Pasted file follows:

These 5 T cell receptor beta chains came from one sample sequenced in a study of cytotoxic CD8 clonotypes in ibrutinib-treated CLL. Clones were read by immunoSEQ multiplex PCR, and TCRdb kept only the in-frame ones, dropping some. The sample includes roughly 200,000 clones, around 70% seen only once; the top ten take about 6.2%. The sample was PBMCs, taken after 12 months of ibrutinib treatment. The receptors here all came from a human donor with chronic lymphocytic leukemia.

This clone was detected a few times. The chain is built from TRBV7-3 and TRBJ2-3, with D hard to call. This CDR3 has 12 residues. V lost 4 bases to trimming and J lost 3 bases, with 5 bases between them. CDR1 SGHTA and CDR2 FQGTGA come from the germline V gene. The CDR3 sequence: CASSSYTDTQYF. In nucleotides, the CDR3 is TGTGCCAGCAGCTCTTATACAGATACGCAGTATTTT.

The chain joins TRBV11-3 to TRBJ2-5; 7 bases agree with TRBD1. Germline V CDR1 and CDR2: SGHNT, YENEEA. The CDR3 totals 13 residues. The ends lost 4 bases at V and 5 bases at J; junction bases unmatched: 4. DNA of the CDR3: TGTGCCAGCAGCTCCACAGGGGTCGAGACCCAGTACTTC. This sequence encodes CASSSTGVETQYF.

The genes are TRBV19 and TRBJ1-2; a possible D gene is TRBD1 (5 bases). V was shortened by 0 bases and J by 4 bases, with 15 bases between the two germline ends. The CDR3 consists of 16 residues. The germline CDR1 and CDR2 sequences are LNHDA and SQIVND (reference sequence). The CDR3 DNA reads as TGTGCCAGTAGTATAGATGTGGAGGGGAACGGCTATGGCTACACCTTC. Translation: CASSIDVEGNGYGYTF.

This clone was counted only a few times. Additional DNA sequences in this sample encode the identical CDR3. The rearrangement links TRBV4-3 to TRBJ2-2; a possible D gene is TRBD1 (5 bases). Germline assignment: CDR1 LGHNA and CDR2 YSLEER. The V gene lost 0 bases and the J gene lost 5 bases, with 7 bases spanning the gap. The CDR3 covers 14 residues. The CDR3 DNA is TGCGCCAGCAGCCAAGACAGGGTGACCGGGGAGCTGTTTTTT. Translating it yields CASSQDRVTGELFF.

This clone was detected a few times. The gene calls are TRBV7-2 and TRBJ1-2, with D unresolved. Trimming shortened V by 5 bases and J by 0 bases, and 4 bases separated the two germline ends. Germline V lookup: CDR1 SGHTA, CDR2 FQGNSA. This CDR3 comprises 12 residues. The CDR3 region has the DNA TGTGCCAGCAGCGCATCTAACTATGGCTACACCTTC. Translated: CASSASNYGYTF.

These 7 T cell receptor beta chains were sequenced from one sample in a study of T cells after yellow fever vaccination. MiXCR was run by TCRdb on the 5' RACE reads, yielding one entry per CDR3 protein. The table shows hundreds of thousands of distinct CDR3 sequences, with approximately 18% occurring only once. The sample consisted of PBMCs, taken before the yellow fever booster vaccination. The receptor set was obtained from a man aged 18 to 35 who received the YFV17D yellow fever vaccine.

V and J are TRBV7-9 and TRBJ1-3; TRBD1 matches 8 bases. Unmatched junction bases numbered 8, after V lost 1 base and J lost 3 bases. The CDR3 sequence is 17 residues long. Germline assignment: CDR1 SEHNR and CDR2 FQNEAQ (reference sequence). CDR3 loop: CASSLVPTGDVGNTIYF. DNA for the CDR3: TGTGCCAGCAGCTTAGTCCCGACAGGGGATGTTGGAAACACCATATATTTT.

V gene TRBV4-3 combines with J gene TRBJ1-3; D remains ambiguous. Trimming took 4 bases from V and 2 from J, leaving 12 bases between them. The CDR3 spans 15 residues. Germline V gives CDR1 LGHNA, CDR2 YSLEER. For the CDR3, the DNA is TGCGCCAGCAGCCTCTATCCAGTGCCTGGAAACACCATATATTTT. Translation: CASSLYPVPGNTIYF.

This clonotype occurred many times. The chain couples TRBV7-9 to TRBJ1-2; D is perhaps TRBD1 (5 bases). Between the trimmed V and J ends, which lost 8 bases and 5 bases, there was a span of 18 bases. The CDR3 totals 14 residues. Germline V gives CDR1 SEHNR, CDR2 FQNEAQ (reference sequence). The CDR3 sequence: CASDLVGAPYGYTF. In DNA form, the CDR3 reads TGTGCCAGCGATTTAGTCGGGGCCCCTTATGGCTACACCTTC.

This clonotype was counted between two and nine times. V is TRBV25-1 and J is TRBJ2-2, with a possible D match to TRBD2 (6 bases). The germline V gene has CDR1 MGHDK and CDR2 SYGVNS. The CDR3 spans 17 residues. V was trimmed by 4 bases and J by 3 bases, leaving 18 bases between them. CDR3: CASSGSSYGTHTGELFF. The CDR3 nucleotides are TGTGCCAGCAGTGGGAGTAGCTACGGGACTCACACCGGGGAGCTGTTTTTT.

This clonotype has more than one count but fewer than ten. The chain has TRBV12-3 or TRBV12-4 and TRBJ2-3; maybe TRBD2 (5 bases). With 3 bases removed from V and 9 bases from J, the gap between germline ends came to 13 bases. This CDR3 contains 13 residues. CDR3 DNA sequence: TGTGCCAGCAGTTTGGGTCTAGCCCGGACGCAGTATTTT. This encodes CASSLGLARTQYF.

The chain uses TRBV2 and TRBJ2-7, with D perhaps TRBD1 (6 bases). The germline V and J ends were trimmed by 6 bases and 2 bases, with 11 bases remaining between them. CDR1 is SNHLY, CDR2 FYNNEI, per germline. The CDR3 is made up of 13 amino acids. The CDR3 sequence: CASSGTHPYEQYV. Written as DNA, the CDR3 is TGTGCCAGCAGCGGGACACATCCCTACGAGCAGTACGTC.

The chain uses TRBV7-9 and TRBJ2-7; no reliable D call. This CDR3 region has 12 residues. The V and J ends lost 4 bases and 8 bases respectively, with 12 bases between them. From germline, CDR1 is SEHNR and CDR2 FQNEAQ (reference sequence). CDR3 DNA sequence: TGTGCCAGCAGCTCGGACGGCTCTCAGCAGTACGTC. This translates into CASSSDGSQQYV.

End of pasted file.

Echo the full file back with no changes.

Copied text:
These 5 T cell receptor beta chains came from one sample sequenced in a study of cytotoxic CD8 clonotypes in ibrutinib-treated CLL. Clones were read by immunoSEQ multiplex PCR, and TCRdb kept only the in-frame ones, dropping some. The sample includes roughly 200,000 clones, around 70% seen only once; the top ten take about 6.2%. The sample was PBMCs, taken after 12 months of ibrutinib treatment. The receptors here all came from a human donor with chronic lymphocytic leukemia.

This clone was detected a few times. The chain is built from TRBV7-3 and TRBJ2-3, with D hard to call. This CDR3 has 12 residues. V lost 4 bases to trimming and J lost 3 bases, with 5 bases between them. CDR1 SGHTA and CDR2 FQGTGA come from the germline V gene. The CDR3 sequence: CASSSYTDTQYF. In nucleotides, the CDR3 is TGTGCCAGCAGCTCTTATACAGATACGCAGTATTTT.

The chain joins TRBV11-3 to TRBJ2-5; 7 bases agree with TRBD1. Germline V CDR1 and CDR2: SGHNT, YENEEA. The CDR3 totals 13 residues. The ends lost 4 bases at V and 5 bases at J; junction bases unmatched: 4. DNA of the CDR3: TGTGCCAGCAGCTCCACAGGGGTCGAGACCCAGTACTTC. This sequence encodes CASSSTGVETQYF.

The genes are TRBV19 and TRBJ1-2; a possible D gene is TRBD1 (5 bases). V was shortened by 0 bases and J by 4 bases, with 15 bases between the two germline ends. The CDR3 consists of 16 residues. The germline CDR1 and CDR2 sequences are LNHDA and SQIVND (reference sequence). The CDR3 DNA reads as TGTGCCAGTAGTATAGATGTGGAGGGGAACGGCTATGGCTACACCTTC. Translation: CASSIDVEGNGYGYTF.

This clone was counted only a few times. Additional DNA sequences in this sample encode the identical CDR3. The rearrangement links TRBV4-3 to TRBJ2-2; a possible D gene is TRBD1 (5 bases). Germline assignment: CDR1 LGHNA and CDR2 YSLEER. The V gene lost 0 bases and the J gene lost 5 bases, with 7 bases spanning the gap. The CDR3 covers 14 residues. The CDR3 DNA is TGCGCCAGCAGCCAAGACAGGGTGACCGGGGAGCTGTTTTTT. Translating it yields CASSQDRVTGELFF.

This clone was detected a few times. The gene calls are TRBV7-2 and TRBJ1-2, with D unresolved. Trimming shortened V by 5 bases and J by 0 bases, and 4 bases separated the two germline ends. Germline V lookup: CDR1 SGHTA, CDR2 FQGNSA. This CDR3 comprises 12 residues. The CDR3 region has the DNA TGTGCCAGCAGCGCATCTAACTATGGCTACACCTTC. Translated: CASSASNYGYTF.

These 7 T cell receptor beta chains were sequenced from one sample in a study of T cells after yellow fever vaccination. MiXCR was run by TCRdb on the 5' RACE reads, yielding one entry per CDR3 protein. The table shows hundreds of thousands of distinct CDR3 sequences, with approximately 18% occurring only once. The sample consisted of PBMCs, taken before the yellow fever booster vaccination. The receptor set was obtained from a man aged 18 to 35 who received the YFV17D yellow fever vaccine.

V and J are TRBV7-9 and TRBJ1-3; TRBD1 matches 8 bases. Unmatched junction bases numbered 8, after V lost 1 base and J lost 3 bases. The CDR3 sequence is 17 residues long. Germline assignment: CDR1 SEHNR and CDR2 FQNEAQ (reference sequence). CDR3 loop: CASSLVPTGDVGNTIYF. DNA for the CDR3: TGTGCCAGCAGCTTAGTCCCGACAGGGGATGTTGGAAACACCATATATTTT.

V gene TRBV4-3 combines with J gene TRBJ1-3; D remains ambiguous. Trimming took 4 bases from V and 2 from J, leaving 12 bases between them. The CDR3 spans 15 residues. Germline V gives CDR1 LGHNA, CDR2 YSLEER. For the CDR3, the DNA is TGCGCCAGCAGCCTCTATCCAGTGCCTGGAAACACCATATATTTT. Translation: CASSLYPVPGNTIYF.

This clonotype occurred many times. The chain couples TRBV7-9 to TRBJ1-2; D is perhaps TRBD1 (5 bases). Between the trimmed V and J ends, which lost 8 bases and 5 bases, there was a span of 18 bases. The CDR3 totals 14 residues. Germline V gives CDR1 SEHNR, CDR2 FQNEAQ (reference sequence). The CDR3 sequence: CASDLVGAPYGYTF. In DNA form, the CDR3 reads TGTGCCAGCGATTTAGTCGGGGCCCCTTATGGCTACACCTTC.

This clonotype was counted between two and nine times. V is TRBV25-1 and J is TRBJ2-2, with a possible D match to TRBD2 (6 bases). The germline V gene has CDR1 MGHDK and CDR2 SYGVNS. The CDR3 spans 17 residues. V was trimmed by 4 bases and J by 3 bases, leaving 18 bases between them. CDR3: CASSGSSYGTHTGELFF. The CDR3 nucleotides are TGTGCCAGCAGTGGGAGTAGCTACGGGACTCACACCGGGGAGCTGTTTTTT.

This clonotype has more than one count but fewer than ten. The chain has TRBV12-3 or TRBV12-4 and TRBJ2-3; maybe TRBD2 (5 bases). With 3 bases removed from V and 9 bases from J, the gap between germline ends came to 13 bases. This CDR3 contains 13 residues. CDR3 DNA sequence: TGTGCCAGCAGTTTGGGTCTAGCCCGGACGCAGTATTTT. This encodes CASSLGLARTQYF.

The chain uses TRBV2 and TRBJ2-7, with D perhaps TRBD1 (6 bases). The germline V and J ends were trimmed by 6 bases and 2 bases, with 11 bases remaining between them. CDR1 is SNHLY, CDR2 FYNNEI, per germline. The CDR3 is made up of 13 amino acids. The CDR3 sequence: CASSGTHPYEQYV. Written as DNA, the CDR3 is TGTGCCAGCAGCGGGACACATCCCTACGAGCAGTACGTC.

The chain uses TRBV7-9 and TRBJ2-7; no reliable D call. This CDR3 region has 12 residues. The V and J ends lost 4 bases and 8 bases respectively, with 12 bases between them. From germline, CDR1 is SEHNR and CDR2 FQNEAQ (reference sequence). CDR3 DNA sequence: TGTGCCAGCAGCTCGGACGGCTCTCAGCAGTACGTC. This translates into CASSSDGSQQYV.